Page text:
Return with us now to those thrilling days of yesteryear, when California hadnâ€™t become a state, and Spain ruled via governors and magistrates.Â Gold is about to make land owners very rich, and corruption runs rampant.Â Who will protect the innocents of the land?
Zorro, Zorro, the fox so cunning and free,
Zorro, Zorro, who makes the sign of the Z!
Iâ€™m trying to make it a habit of reading something new each week, and passing my thoughts about the experience to you, Dear Reader.Â This week, I picked up issue #11 of Zorro from Dynamite Entertainment, and while I donâ€™t proclaim to know exactly what is going on, the issue did get me interested in the story.
Don Diego makes an unannounced visit to the lovely Senorita de la Pulido, interrupting Major Pasquale, who is attempting to pitch woo in order to convince the young lass into talking her father to sell his land to Alcalde Quintero.Â Through their conversation, Don Diego riles Major Paquale over tales of the masked vigilante, and when he loses control, the Major begins brandishing his sword about, with no concern for who might be injured.Â Fortunately, Don Diego is able to disarm the Major with his parasol, in a brilliantly conceived scene that shows how deft Don Diego is in disarming his opponents.Â Not only does Don Diego keep anyone from getting hurt, he also hides his true identity by playing the bumbling playboy.
Readers soon discover why everyone is so interested in the Pulido estate – thereâ€™s gold in them thar hills. When Don Carlos turns down Alcalde Quintero once again, Quintero knows the only way to get the land is to frame Don Carlos as a conspirator in league with Zorro.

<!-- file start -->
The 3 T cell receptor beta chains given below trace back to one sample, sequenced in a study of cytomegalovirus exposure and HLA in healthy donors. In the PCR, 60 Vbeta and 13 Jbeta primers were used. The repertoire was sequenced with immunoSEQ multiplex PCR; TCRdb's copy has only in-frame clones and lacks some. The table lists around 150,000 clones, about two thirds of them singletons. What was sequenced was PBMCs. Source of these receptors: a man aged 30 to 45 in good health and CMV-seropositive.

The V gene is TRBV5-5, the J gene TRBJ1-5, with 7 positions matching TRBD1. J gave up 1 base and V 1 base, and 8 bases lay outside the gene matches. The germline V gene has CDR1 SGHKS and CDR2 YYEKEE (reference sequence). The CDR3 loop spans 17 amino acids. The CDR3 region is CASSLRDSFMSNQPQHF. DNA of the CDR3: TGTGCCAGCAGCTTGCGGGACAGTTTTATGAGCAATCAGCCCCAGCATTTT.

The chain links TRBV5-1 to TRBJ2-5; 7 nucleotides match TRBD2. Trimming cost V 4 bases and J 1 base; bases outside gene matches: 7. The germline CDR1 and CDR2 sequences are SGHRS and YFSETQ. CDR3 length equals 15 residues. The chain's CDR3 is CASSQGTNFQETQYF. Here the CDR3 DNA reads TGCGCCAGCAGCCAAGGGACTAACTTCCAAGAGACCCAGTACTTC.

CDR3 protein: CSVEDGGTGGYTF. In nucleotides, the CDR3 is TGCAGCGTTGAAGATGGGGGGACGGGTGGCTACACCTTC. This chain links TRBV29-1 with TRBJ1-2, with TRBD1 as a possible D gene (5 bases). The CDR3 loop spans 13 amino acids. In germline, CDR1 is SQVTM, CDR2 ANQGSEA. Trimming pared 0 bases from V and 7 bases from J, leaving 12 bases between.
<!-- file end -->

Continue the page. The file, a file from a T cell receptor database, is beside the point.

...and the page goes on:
Readers get nearly two-thirds of the way through the issue before Zorro appears, discovers Quinteroâ€™s plan, and thwarts the plot – temporarily – n to take Don Carlosâ€™s land.Â The final page showing Quinteroâ€™s rage over Zorroâ€™s act, is classic villain twirling the mustache as he plots his next move.
Stepping into the issue without knowing what was going on, was a bit intimidating, but by issueâ€™s end, I more interested now in finding out what happens next.Â Credit to Matt Wagner for constructing an issue that does what it should – progresses the story, without making it inaccessible to new readers.Â Being only somewhat familiar with Zorroâ€™s history, I knew enough to put the pieces together, but really nearly anyone should be able to do the same thing with a lot less knowledge.
Those looking to try something new, Zorro #11 is worth a shot.Â Itâ€™s not an issue full of sword fighting and hijinx, but it does set up the major conflict Zorro will have to resolve.Â The issue has some really great moments, and very few low ones, earning Zorro #11 3.5 out of 5 Stars.